- Clifford, William Lepoer Trench
University of British Columbia
Traditional methods of determining an "allowable annual cut" are shown to be both inaccurate and insufficient for modern forest management needs in Canada. The notion that forest managers must choose from many possible management strategies is presented. The choice of an appropriate strategy depends on an understanding of the long-term environmental, economic and social effects of alternative strategies.
A method of forecasting the effect of harvesting and silviculture on forest development is presented. The method is demonstrated through a wood supply analysis of a forested area covering approximately 1.9 million acres in northwestern New Brunswick. The difficulties associated with simulating the future forest with conventional forest inventory information are shown. The uncertainty in understanding of such parameters as development class distribution, yield curves and time to operability of silviculturally treated areas, is translated through a series of scenarios, into a range of possible futures. This sensitivity analysis suggests the kinds of information which must be collected to improve forecasts of the future forest. In the meantime, management decisions must be made in the face of explicitly identified uncertainty.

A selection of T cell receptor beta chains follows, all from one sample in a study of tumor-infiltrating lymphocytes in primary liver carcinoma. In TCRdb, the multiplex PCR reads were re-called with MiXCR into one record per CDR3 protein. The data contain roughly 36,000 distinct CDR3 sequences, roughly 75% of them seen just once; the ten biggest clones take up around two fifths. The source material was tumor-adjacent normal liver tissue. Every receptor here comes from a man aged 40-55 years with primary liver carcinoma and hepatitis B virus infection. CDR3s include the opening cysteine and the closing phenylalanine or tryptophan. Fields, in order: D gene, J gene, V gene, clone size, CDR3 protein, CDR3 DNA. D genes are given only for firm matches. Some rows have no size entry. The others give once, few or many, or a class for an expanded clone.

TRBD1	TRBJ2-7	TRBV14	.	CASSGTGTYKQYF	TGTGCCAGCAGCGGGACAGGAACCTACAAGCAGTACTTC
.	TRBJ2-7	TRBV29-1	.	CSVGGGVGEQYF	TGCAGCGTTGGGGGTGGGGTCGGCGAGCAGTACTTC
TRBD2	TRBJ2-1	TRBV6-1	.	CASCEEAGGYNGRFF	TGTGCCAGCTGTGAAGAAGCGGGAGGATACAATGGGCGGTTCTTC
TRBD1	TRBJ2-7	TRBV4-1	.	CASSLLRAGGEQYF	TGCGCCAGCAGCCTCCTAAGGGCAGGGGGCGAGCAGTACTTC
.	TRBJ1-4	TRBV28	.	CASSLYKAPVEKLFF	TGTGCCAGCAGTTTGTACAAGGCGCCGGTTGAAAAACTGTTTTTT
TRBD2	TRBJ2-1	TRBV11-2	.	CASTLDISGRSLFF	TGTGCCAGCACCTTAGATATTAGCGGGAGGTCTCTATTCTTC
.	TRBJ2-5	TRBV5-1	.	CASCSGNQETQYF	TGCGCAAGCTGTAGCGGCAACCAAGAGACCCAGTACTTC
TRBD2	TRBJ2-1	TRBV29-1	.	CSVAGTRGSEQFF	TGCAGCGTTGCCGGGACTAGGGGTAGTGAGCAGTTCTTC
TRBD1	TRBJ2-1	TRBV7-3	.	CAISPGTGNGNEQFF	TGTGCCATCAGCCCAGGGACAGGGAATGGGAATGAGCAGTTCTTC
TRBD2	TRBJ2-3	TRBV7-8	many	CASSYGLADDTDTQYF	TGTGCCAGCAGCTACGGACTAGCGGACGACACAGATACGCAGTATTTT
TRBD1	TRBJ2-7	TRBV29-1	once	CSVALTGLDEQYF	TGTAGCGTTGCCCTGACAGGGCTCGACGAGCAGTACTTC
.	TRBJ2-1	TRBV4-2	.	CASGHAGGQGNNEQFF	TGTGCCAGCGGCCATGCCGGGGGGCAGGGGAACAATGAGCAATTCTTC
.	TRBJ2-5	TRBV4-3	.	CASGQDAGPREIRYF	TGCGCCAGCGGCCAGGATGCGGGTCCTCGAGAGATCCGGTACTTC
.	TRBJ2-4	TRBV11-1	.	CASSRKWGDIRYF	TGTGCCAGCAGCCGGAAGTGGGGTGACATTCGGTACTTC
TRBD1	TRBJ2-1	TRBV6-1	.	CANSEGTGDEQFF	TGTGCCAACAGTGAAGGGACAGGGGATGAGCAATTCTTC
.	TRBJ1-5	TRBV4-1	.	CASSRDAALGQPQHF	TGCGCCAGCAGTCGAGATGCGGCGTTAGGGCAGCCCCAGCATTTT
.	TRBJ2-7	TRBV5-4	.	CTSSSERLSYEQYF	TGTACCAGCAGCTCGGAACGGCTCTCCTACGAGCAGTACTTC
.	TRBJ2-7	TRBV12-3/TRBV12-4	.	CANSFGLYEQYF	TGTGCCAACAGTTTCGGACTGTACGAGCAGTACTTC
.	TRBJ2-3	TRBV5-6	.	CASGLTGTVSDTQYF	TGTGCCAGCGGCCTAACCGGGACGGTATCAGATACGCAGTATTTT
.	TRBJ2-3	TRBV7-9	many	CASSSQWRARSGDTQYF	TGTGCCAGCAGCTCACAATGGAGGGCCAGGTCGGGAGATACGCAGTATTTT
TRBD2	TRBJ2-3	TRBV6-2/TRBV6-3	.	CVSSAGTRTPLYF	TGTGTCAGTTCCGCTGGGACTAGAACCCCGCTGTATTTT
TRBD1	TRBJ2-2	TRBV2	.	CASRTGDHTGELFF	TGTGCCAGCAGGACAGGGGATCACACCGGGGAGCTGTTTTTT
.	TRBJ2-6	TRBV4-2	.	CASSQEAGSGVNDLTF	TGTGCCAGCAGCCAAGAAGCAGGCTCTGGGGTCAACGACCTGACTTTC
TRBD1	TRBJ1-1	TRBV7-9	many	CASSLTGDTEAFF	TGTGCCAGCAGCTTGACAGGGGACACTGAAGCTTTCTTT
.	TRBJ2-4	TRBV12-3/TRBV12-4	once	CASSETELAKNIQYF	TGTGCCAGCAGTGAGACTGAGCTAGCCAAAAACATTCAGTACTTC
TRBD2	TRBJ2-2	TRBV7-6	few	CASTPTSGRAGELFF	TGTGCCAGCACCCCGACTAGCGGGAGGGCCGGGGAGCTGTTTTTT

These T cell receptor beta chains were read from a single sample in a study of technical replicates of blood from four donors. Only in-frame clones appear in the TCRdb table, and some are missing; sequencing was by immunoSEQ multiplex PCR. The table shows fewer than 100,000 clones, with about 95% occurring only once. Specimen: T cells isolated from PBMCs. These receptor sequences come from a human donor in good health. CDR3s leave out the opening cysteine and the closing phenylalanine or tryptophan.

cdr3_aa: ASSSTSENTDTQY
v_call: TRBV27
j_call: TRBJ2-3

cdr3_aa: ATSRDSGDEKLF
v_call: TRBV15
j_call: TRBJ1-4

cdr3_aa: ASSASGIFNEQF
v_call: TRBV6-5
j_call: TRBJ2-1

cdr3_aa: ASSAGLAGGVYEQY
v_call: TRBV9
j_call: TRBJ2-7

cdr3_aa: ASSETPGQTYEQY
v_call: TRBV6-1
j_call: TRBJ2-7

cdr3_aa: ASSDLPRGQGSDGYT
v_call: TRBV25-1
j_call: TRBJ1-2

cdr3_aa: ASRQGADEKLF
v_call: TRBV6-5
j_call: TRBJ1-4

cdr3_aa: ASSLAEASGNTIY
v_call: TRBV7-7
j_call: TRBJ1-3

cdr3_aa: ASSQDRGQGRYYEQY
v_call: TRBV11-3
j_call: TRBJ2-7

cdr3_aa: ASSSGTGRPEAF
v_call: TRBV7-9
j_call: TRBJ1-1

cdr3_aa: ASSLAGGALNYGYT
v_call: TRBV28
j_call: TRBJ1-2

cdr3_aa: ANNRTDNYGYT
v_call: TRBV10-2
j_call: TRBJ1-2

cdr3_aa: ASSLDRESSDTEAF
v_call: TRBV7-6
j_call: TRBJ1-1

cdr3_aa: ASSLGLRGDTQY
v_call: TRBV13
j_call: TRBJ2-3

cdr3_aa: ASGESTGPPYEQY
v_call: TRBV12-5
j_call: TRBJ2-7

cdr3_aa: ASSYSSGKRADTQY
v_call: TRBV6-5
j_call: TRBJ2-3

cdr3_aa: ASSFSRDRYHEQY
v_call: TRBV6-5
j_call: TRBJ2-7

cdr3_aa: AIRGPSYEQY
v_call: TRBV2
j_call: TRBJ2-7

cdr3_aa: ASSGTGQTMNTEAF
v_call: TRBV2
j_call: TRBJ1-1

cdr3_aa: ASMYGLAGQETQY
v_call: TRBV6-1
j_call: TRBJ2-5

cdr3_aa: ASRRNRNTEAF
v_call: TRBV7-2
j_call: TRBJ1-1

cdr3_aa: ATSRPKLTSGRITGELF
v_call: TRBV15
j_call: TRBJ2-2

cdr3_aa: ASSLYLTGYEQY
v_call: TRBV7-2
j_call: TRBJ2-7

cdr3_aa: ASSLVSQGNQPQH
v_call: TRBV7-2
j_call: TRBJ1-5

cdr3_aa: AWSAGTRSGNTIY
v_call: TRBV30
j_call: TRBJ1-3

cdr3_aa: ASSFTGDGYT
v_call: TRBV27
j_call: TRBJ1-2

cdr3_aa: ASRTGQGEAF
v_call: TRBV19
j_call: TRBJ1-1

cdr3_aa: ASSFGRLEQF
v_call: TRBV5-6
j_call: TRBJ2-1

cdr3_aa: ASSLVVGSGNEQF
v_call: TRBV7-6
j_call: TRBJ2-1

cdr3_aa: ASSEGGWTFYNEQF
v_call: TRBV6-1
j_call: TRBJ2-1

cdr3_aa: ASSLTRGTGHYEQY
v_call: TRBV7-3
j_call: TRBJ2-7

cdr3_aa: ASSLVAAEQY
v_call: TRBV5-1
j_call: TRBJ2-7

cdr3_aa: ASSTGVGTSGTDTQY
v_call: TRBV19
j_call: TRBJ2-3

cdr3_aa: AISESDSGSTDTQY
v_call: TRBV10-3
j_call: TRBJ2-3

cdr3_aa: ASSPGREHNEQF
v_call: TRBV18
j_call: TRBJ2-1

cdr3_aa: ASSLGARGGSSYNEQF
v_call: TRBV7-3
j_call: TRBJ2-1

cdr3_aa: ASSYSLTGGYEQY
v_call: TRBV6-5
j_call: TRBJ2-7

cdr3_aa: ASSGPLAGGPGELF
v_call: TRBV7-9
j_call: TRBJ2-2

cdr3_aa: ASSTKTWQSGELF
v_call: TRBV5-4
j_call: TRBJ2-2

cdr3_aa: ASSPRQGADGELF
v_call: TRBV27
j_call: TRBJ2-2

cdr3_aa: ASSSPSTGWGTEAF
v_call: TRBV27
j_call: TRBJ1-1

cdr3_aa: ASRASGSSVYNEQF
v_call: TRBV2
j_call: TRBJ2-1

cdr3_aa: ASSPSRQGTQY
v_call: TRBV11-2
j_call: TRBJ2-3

The role of forecasting as a guide to monitoring the progress of management strategies is emphasized.